Sociology is the science of society. No other science endeavors to study it in its entirety. Economics studies man as a wealth-getter and wealth-disposer and inquires into the relations of wealth and welfare. History deals with the human past in accordance with the time order.
Cultural Anthropology studies man, particularly the primitive man and it concentrates more on the primitive communities and their cultures. Psychology studies the man as a behaving individual. Social Psychology, as a branch of psychology, is concerned with the ways in which the individual reacts to his social conditions.
Political Science studies man as a citizen, as a ruler and as being ruled. Religion deals with man as a spiritual being and inquires into his faith in the supernatural power. Sociology alone studies social relationships, society itself.
Thus the focus’ of no other social science is identical with that of sociology. Indeed, it is the focus of interest that distinguishes one social science from another.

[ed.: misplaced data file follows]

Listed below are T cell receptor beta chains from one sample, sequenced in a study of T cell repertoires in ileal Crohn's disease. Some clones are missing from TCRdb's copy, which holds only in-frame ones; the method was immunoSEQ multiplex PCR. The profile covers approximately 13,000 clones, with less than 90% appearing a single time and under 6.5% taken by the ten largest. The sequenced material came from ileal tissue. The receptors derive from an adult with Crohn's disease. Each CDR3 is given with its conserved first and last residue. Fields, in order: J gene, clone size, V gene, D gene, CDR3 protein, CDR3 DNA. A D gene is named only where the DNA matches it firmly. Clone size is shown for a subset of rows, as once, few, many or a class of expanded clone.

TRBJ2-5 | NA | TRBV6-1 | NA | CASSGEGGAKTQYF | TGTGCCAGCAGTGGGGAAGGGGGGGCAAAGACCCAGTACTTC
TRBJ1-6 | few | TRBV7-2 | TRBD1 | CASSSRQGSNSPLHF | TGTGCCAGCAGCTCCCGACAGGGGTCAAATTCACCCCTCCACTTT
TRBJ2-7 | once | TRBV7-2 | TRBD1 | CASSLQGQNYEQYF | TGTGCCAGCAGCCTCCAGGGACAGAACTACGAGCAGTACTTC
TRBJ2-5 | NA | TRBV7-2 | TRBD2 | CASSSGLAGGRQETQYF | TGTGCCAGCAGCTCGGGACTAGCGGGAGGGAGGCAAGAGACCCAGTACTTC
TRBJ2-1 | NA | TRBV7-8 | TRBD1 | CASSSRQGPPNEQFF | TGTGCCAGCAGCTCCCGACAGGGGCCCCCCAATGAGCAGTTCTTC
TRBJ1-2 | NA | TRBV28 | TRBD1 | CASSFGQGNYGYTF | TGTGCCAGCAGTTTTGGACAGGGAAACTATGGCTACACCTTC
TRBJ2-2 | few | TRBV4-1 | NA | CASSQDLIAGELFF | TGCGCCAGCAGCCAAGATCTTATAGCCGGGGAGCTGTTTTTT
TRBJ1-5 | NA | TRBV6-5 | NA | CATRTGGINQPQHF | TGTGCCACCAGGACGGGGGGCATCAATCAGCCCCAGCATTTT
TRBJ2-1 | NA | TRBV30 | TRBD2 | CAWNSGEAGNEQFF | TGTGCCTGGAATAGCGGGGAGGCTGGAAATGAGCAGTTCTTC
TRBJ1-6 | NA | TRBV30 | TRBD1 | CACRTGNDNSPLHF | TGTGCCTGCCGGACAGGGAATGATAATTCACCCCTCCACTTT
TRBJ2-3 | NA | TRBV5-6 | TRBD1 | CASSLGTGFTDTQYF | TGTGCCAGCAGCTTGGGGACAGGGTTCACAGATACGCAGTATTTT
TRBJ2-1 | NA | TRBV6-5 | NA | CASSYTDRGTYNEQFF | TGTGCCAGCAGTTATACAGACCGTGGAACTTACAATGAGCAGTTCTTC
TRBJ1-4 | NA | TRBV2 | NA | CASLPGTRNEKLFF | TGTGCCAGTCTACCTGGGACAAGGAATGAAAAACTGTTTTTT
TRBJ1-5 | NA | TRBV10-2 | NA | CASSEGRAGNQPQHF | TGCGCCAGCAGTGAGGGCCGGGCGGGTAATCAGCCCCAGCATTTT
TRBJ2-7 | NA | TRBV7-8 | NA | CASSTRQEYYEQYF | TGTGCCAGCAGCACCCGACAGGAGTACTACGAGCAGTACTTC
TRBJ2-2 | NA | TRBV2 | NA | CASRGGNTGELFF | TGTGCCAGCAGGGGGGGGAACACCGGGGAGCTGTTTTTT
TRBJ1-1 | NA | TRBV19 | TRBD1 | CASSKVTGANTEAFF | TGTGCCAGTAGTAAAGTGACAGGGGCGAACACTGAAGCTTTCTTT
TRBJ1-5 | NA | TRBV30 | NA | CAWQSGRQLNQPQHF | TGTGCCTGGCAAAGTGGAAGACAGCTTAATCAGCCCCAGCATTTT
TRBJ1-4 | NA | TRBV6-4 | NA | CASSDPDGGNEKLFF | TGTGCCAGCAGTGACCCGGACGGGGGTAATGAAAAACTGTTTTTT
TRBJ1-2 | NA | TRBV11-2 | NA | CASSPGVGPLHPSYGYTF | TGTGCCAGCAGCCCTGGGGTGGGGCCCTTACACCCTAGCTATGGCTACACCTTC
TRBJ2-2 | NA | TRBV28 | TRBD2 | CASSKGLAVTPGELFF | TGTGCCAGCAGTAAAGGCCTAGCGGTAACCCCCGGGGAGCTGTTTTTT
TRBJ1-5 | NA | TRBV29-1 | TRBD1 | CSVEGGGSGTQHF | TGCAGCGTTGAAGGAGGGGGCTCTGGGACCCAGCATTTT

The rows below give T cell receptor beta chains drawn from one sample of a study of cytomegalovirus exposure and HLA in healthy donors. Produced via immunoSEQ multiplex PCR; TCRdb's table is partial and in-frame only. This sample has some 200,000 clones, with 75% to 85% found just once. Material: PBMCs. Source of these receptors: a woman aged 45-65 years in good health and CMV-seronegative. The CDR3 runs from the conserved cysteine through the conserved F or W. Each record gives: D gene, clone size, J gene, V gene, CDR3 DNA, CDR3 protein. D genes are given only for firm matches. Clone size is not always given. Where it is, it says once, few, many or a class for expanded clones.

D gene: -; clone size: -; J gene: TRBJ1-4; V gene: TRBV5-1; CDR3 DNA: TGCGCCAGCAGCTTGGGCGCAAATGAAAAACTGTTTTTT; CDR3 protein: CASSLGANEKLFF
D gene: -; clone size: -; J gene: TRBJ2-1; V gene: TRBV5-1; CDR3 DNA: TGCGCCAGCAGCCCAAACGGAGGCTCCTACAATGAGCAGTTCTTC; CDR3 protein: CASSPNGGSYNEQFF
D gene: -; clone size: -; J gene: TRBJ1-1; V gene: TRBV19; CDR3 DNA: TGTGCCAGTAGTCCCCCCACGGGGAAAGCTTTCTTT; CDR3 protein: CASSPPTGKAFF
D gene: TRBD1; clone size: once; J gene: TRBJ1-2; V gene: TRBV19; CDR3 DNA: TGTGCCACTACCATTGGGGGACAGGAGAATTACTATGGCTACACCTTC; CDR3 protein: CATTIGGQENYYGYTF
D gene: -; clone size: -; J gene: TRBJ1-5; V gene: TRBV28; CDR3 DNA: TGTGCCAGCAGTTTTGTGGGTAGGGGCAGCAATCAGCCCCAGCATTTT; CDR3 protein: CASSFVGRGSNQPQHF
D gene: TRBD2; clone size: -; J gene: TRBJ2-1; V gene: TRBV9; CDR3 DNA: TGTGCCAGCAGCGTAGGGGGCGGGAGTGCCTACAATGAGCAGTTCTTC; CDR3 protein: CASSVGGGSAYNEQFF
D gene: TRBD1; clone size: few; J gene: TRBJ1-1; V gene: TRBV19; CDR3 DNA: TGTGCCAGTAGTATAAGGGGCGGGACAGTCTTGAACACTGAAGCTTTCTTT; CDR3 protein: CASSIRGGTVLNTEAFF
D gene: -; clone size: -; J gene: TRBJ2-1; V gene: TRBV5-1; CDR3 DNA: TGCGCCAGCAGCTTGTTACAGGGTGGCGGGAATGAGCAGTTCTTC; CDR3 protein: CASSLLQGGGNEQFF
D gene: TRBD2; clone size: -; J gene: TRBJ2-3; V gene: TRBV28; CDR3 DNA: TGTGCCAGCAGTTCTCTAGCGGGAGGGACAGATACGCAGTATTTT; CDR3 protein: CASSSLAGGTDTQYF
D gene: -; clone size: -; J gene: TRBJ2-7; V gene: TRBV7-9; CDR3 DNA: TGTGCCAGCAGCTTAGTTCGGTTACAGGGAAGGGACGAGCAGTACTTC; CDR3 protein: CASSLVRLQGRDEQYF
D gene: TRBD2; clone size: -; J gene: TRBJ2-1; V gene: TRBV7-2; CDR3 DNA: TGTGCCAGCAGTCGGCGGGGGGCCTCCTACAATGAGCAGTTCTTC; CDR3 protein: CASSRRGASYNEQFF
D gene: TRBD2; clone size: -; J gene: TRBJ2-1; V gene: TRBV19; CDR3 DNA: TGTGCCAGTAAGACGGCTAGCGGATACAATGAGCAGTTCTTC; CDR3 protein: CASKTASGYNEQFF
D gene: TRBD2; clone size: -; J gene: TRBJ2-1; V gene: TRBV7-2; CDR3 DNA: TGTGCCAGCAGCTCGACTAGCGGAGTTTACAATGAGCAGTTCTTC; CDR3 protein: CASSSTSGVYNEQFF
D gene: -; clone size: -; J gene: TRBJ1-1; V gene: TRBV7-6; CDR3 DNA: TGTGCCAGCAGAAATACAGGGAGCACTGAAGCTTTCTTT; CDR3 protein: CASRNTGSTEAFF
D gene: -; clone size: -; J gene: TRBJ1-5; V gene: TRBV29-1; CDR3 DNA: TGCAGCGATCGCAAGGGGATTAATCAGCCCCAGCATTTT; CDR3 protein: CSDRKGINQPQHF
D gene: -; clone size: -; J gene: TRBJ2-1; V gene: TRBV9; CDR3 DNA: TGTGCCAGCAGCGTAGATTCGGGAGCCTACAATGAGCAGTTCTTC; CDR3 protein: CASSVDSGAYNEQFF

Sociology is interested in social relationships not because they are economic or political or religious or legal or educational but because they are at the same time, social. “Society”, as MacIver says, “is the marvellously intricate and ever-changing pattern of the totality of these relationships”.
Further, in sociology we do not study everything that happens “in society” or under social conditions. But we study culture, for example, only for the light it throws on social relationships.
Similarly, we do not study religion as religion or art as art or inventions as inventions. We study social relationships, their specific forms, varieties and patternings. We study how the relations combine, how they build up smaller or greater systems, and how they respond to changes and changing demands or needs. Hence our study of society is essentially analytical.